“Our prisons are bursting at the seams with drug offenders
while those who need help cannot get it.”
Lt. Richard Craig served in law enforcement for 35 years, starting as a military police officer with the First Cavalry Division of the United States Army in Vietnam. Upon discharge from the army, he was hired as an undercover narcotics investigator. Over the following 33 years he worked his way up the Rockland, Massachusetts Police Department from patrolman to sergeant to lieutenant and eventually acting police chief. In total, he made more than a thousand drug-related arrests.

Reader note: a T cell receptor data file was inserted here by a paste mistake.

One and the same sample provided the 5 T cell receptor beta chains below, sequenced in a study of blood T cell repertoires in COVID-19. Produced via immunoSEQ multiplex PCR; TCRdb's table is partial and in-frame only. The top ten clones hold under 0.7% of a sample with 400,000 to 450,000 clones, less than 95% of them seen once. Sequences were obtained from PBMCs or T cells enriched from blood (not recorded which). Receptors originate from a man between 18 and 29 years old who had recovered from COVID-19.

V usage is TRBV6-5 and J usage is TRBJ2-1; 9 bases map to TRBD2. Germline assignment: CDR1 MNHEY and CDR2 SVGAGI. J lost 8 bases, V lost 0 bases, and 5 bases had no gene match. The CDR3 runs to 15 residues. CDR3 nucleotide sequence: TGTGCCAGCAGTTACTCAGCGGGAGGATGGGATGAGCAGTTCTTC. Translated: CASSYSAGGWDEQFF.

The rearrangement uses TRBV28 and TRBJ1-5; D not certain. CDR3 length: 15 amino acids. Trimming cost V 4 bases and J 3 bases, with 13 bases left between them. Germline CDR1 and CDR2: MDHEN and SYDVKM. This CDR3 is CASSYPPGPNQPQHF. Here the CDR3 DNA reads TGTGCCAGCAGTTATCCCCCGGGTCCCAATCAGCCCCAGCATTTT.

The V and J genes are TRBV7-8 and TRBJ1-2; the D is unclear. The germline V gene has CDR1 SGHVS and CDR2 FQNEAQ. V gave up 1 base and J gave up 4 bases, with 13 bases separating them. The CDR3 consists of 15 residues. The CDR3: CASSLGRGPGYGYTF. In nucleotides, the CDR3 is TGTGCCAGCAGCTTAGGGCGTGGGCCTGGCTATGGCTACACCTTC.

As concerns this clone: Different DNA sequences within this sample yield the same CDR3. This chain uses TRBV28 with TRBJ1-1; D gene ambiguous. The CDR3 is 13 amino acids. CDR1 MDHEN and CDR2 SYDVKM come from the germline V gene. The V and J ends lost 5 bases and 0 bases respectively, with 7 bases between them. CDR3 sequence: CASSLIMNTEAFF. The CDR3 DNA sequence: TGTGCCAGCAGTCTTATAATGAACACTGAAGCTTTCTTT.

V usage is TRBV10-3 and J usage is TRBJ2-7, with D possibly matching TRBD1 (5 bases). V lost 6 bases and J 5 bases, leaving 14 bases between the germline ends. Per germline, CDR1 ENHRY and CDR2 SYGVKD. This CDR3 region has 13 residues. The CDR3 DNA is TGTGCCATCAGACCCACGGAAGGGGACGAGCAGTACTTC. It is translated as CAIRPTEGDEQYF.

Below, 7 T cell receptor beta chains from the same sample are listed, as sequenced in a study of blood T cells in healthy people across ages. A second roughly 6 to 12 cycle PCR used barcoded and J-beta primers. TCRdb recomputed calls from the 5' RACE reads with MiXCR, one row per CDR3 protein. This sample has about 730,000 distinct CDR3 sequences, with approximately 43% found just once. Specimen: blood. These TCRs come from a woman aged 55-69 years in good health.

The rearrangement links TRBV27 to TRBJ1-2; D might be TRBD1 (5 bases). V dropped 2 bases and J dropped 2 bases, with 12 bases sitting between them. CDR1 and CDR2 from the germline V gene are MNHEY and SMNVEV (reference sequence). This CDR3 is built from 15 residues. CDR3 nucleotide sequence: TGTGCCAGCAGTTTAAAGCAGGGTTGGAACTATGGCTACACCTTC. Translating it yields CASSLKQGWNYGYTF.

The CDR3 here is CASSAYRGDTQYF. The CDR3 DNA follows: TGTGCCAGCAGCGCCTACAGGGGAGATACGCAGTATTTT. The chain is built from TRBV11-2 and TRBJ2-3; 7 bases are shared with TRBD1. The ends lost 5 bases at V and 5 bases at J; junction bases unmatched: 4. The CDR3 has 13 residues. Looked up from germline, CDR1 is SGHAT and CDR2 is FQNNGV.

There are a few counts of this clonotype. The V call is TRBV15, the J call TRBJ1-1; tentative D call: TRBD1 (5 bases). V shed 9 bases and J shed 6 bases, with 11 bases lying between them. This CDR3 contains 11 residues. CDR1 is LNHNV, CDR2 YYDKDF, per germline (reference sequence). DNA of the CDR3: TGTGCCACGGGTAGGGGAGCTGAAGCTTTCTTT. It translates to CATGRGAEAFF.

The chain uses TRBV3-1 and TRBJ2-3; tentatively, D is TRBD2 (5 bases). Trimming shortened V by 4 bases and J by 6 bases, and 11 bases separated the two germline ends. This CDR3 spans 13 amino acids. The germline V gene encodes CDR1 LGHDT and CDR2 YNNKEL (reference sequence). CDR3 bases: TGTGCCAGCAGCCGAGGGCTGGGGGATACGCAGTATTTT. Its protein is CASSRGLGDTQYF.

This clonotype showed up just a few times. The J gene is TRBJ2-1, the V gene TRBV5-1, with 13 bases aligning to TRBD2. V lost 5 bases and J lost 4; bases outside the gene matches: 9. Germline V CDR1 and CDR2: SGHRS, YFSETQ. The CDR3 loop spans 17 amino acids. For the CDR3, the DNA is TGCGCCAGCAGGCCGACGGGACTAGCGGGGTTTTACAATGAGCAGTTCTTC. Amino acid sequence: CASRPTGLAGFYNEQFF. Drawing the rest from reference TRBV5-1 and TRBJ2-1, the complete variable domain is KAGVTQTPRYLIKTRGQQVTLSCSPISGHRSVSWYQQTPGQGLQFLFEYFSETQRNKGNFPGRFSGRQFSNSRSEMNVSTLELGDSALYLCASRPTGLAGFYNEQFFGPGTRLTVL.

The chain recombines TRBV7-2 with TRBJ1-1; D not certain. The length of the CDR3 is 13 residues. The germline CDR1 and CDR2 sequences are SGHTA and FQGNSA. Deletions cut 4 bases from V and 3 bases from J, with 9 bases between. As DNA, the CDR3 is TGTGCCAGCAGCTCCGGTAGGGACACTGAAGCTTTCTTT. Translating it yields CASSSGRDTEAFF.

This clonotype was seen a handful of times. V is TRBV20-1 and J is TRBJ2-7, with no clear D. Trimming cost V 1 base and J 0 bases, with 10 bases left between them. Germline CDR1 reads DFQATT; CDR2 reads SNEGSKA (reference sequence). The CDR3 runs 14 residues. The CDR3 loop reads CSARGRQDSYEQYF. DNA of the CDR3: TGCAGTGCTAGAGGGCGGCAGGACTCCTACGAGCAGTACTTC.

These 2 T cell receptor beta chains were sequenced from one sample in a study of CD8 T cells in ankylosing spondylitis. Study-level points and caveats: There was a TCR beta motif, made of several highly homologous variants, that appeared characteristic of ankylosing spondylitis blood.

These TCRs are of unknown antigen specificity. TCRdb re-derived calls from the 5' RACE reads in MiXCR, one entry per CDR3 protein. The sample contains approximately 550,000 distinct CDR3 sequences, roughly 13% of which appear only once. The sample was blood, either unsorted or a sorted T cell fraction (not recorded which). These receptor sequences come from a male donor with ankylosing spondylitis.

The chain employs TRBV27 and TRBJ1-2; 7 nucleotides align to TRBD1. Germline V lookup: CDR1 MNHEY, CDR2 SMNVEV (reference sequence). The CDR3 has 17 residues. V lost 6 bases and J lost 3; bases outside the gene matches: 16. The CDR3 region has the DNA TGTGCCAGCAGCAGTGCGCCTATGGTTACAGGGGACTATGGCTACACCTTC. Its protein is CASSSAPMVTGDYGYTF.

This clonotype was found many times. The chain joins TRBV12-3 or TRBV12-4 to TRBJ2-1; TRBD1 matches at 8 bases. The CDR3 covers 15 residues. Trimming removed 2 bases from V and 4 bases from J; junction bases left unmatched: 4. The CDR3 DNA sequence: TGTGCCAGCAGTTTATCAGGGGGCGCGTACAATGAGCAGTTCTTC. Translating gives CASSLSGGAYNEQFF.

Richard became a police officer because he had a desire to help people. “Not necessarily to ‘correct’ their misbehavior,” he takes care to point out, “not to bait them or trap them or humiliate them, but to genuinely help.” Richard has witnessed that the war on drugs has not helped people and has in fact had the opposite effect. “Marijuana use by children should not be encouraged,” Richard says, “But arresting only certain populations for marijuana is class warfare that does not prevent any drug abuse or harmful effects of drug abuse. Our prisons are bursting at the seams with drug offenders while those who need help cannot get it. The war on drugs is a phantom war that pits neighbor against neighbor, friend against friend, and can never result in a happy outcome for anyone other than the drug cartels.”
Since he retired, Richard lives in Florida with his wife Kate and their four rescue dogs. Together, they have four grandchildren.